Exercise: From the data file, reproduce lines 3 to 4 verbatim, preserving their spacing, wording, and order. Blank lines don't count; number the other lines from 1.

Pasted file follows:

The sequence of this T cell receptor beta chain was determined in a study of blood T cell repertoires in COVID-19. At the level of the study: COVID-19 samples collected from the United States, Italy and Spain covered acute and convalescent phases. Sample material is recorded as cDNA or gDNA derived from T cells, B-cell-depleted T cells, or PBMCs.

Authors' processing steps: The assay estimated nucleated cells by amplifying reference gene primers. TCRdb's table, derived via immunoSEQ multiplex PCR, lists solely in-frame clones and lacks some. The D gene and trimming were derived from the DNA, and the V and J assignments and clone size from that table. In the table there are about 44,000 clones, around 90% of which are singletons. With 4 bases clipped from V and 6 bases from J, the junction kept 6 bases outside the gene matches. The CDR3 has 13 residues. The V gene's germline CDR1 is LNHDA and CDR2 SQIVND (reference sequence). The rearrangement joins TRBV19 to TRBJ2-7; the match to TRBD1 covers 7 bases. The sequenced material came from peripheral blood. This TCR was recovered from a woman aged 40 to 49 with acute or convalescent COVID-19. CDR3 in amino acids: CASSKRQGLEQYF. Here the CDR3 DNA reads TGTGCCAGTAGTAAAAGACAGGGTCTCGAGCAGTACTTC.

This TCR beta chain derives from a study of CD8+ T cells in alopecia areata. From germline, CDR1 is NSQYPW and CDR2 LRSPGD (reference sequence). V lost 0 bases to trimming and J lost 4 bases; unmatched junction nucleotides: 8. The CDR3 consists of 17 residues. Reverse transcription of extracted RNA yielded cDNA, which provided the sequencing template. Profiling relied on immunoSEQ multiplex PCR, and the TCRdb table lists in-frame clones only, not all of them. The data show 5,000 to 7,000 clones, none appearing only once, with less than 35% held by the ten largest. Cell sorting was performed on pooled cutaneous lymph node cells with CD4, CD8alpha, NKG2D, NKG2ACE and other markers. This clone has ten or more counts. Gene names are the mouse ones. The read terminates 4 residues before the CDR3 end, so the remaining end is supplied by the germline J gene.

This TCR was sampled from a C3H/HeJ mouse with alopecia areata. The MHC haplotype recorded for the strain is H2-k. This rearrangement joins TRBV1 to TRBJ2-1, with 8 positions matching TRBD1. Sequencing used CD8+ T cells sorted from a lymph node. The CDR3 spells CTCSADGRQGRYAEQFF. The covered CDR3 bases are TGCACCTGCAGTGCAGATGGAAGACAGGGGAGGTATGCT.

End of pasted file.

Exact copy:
This TCR beta chain derives from a study of CD8+ T cells in alopecia areata. From germline, CDR1 is NSQYPW and CDR2 LRSPGD (reference sequence). V lost 0 bases to trimming and J lost 4 bases; unmatched junction nucleotides: 8. The CDR3 consists of 17 residues. Reverse transcription of extracted RNA yielded cDNA, which provided the sequencing template. Profiling relied on immunoSEQ multiplex PCR, and the TCRdb table lists in-frame clones only, not all of them. The data show 5,000 to 7,000 clones, none appearing only once, with less than 35% held by the ten largest. Cell sorting was performed on pooled cutaneous lymph node cells with CD4, CD8alpha, NKG2D, NKG2ACE and other markers. This clone has ten or more counts. Gene names are the mouse ones. The read terminates 4 residues before the CDR3 end, so the remaining end is supplied by the germline J gene.

This TCR was sampled from a C3H/HeJ mouse with alopecia areata. The MHC haplotype recorded for the strain is H2-k. This rearrangement joins TRBV1 to TRBJ2-1, with 8 positions matching TRBD1. Sequencing used CD8+ T cells sorted from a lymph node. The CDR3 spells CTCSADGRQGRYAEQFF. The covered CDR3 bases are TGCACCTGCAGTGCAGATGGAAGACAGGGGAGGTATGCT.